Friday, May 03, 2013

Red-spotted Purple

A new butterfly for me.

Red-spotted Purple

Carthage, NC

I can not imagine I have gone my whole life and not seen this butterfly.. I am guessing I have seen it but not really noticed it before or taken the time to find out more about it.

P1070210From Butterflies and Moths of North America

RED-SPOTTED PURPLE: Upperside is blue to blue-green with much iridescence on the outer part of the hindwing. Underside is dark brown. Forewing has 2 red-orange bars near the base of the leading edge; hindwing has 3 red-orange spots near the base and a submarginal row of red-orange spots

 

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Wing Span: 2 1/4 - 4 inches (5.7 - 10.1 cm).

Life History: Males perch 3 feet or more above the ground on trees and tall bushes and rarely patrol for females. Eggs are laid singly on tips of host plant leaves; caterpillars eat leaves. Third-stage caterpillars hibernate.

Flight: Two broods from April-October.

 

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Caterpillar Hosts: Leaves of many species of trees and shrubs including wild cherry (Prunus), aspen, poplar, cottonwood (Populus), oaks (Quercus), hawthorn (Crataegus), deerberry (Vaccinium stamineum), birch (Betula), willows (Salix), basswood (Tilia), and shadbush (Amelanchier).

 

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Adult Food: Sap flows, rotting fruit, carrion, dung, and occasionally nectar from small white flowers including spiraea, privet, and viburnum. White Admirals also sip aphid honeydew

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Habitat: The White Admiral form is usually found in the north in deciduous broad-leaf or mixed evergreen forests dominated by aspen or birch. The Red-Spotted Purple form is usually found further south than the White Admiral, in deciduous or mixed forests, moist uplands, valley bottoms, and coastal plains.

 

If you need information or ID help use the online site Butterflies and Moths of North America

You can either submit a photo for ID help or use the online guide.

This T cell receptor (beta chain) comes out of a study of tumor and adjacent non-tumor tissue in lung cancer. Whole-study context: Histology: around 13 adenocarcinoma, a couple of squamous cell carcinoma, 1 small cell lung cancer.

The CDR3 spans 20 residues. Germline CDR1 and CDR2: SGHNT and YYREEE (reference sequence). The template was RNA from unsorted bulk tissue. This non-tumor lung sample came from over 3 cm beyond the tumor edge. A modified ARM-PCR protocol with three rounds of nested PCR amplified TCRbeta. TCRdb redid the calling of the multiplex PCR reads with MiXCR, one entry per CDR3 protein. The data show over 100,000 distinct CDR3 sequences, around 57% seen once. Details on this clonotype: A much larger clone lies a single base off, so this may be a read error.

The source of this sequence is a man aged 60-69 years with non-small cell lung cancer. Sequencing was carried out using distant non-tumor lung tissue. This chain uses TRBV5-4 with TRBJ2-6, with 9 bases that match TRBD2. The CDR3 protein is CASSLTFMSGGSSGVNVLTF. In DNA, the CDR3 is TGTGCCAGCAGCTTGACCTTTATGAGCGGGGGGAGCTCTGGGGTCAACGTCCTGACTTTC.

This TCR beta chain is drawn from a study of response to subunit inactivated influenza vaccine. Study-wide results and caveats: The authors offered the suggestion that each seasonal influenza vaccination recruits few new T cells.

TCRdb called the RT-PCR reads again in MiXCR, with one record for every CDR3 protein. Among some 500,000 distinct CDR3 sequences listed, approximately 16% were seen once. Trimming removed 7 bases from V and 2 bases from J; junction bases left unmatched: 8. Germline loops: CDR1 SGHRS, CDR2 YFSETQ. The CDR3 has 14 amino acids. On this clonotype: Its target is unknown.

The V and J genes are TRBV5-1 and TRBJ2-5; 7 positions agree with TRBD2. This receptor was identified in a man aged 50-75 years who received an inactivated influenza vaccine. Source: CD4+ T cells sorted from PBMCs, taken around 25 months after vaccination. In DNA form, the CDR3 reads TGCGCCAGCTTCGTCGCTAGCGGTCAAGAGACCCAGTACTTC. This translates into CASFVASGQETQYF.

On this same website is a sightings map..via the website you can create an account and submit your sightings to the database.

 

Here are a few samples from their frequently asked questions..

How can I report a sighting of a butterfly, moth, or caterpillar?
How soon will my sighting be verified?
Can you identify my butterfly, moth, or caterpillar?
I saw a moth that looks like a hummingbird. What is it?
How can I submit photographs for display on a species page?
Can you tell me how to crop and watermark a digital photograph?
Who are the regional coordinators, and what do they do?
How long do butterflies and moths live?

Another great site

The Children's Butterfly Site

  For adults and children!

Some sample Frequently asked questions that are answered 

such as

    How do butterflies go to the bathroom?

Adult butterflies do not go to the bathroom. Caterpillars do all of the eating and almost continually defecate. Occasionally adult butterflies drink so much they must emit a fine liquid spray from the tip of their abdomen but it is almost pure water.

 

other Questions About Butterfly and Moth Behavior  ~ answered on this website….

Do butterflies eat bugs?
What do butterflies eat?
How do butterflies mate?
How do butterflies communicate?
How do butterflies fly?
How high and fast do butterflies fly?
Do caterpillars drink water?
Do butterflies sleep or take brief naps?
Where do butterflies go when it rains?
Do caterpillars hide somewhere at night?
How do butterflies stay warm?
How do butterflies bathe?

 

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Two great resources..I hope you like them.

Do you have any favorite sites for Butterfly and Moth or insect ID?

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ok what do you really think?????